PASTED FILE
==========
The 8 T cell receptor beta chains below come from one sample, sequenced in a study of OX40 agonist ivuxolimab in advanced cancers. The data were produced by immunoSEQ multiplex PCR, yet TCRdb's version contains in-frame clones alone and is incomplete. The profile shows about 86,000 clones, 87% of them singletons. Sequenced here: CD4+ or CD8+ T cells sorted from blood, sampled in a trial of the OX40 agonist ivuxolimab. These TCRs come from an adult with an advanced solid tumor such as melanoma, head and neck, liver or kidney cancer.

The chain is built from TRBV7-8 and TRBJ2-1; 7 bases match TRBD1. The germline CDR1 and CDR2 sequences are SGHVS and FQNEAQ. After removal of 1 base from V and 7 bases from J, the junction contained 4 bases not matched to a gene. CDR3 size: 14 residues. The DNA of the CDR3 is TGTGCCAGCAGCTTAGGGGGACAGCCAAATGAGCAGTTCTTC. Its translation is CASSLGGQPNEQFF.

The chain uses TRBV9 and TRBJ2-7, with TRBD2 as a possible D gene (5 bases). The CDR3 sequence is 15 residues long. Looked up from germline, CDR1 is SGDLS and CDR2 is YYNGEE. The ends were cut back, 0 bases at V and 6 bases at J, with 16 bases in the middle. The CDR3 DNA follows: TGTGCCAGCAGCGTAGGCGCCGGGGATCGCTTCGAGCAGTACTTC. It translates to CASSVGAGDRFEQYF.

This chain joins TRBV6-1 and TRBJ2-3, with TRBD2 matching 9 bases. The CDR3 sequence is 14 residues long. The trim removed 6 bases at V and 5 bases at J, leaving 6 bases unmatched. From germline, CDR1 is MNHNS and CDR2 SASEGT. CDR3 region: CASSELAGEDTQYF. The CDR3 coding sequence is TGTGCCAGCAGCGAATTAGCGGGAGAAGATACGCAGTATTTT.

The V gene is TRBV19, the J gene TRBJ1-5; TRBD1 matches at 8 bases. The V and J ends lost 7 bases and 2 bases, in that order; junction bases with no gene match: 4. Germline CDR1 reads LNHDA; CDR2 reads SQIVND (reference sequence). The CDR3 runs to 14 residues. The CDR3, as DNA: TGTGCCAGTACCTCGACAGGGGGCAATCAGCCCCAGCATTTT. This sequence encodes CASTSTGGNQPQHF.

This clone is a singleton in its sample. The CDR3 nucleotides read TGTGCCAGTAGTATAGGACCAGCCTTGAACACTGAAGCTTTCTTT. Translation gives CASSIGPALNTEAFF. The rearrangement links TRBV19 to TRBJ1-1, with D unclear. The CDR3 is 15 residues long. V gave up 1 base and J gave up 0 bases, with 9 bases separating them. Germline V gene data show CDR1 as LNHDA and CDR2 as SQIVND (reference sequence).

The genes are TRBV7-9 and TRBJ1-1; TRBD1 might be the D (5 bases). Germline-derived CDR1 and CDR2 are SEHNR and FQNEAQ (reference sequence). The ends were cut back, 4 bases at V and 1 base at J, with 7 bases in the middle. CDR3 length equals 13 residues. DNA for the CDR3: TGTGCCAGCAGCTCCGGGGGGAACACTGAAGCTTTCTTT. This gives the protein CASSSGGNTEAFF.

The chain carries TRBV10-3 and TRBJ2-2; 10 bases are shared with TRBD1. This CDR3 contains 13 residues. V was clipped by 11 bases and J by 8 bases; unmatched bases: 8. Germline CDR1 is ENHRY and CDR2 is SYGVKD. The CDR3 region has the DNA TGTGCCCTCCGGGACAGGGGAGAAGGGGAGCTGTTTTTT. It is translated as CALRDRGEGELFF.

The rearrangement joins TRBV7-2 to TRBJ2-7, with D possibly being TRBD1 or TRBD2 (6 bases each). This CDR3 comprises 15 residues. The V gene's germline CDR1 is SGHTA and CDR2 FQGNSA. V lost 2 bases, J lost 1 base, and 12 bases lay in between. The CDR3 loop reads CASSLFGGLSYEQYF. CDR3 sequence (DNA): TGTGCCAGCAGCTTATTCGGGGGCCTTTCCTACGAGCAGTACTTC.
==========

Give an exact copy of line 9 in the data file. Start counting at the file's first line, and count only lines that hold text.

The rearrangement joins TRBV7-2 to TRBJ2-7, with D possibly being TRBD1 or TRBD2 (6 bases each). This CDR3 comprises 15 residues. The V gene's germline CDR1 is SGHTA and CDR2 FQGNSA. V lost 2 bases, J lost 1 base, and 12 bases lay in between. The CDR3 loop reads CASSLFGGLSYEQYF. CDR3 sequence (DNA): TGTGCCAGCAGCTTATTCGGGGGCCTTTCCTACGAGCAGTACTTC.